Maine Credit Unions’ Campaign for Ending Hunger

Each year, nearly all of Maine’s credit unions participate in the Maine Credit Unions’ Maine Credit Unions' Campaign for Ending HungerCampaign for Ending Hunger.  Since 1990, the year that this collective effort began, Maine’s credit unions have raised and distributed more than $6.5 million to help end hunger in Maine.

To make a tax-deductible contribution to the Campaign, please visit Maine Highlands FCU, or mail a contribution and make checks payable to:

Maine Credit Unions’ Campaign for Ending Hunger
c/o Maine Highlands FCU
PO Box 233
Dexter, ME  04930-0233

(Receipts provided per request)

How the Ending Hunger Campaign works

Participating credit unions raise funds for the Campaign at various times throughout the year.

  • All money raised is distributed to hunger organizations and food pantries in our local area.
  • 100% of all of the money raised by credit unions stays in Maine and goes directly to the cause of ending hunger. All administrative costs are covered by the Maine CU League’s Social Responsibility Committee.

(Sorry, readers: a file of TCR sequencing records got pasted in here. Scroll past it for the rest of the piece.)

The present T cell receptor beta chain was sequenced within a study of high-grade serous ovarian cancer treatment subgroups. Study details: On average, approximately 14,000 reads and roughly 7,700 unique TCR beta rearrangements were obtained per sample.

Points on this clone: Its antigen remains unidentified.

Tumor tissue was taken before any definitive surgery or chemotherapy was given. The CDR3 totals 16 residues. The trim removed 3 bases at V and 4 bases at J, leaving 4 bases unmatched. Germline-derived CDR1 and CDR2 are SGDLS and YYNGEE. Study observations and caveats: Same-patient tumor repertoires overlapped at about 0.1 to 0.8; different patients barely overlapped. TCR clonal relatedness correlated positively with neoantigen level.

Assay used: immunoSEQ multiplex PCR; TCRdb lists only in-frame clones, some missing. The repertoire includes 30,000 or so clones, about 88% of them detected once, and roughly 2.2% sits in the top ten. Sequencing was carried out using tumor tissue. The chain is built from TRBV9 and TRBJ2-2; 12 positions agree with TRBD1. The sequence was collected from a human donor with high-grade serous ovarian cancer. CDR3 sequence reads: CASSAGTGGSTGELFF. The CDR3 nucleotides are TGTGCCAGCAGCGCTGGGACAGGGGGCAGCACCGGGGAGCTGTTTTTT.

Statistics on Hunger in Maine

  • Statistics on Hunger in Maine
    • 21%, or 1 in every 5 children, are food insecure (55,000 children)
    • Maine has a child poverty rate of 18% and ranks 16th in the nation and 1st in New England for
    child food insecurity
    • Maine ranks 7th in the nation and 1st in New England in terms of food insecurity
    • 16.4% of Maine households, representing 200,000+ people, experience food insecurity
    • Children living in households which experienced hunger or the risk of hunger are more likely to
    experience health or school-related problems.
    • Several groups are found to be at greater risk of hunger in Maine; children, low-income families,
    disabled persons, persons with special needs, the elderly, those living in rural regions and the
    inner cities of Maine’s largest urban places
    • Several factors contribute to hunger in Maine; including income growth that is outpaced by cost
    of living; high level of underemployment; widening gap between rich and poor; illiteracy; and
    lack of consumer information on nutrition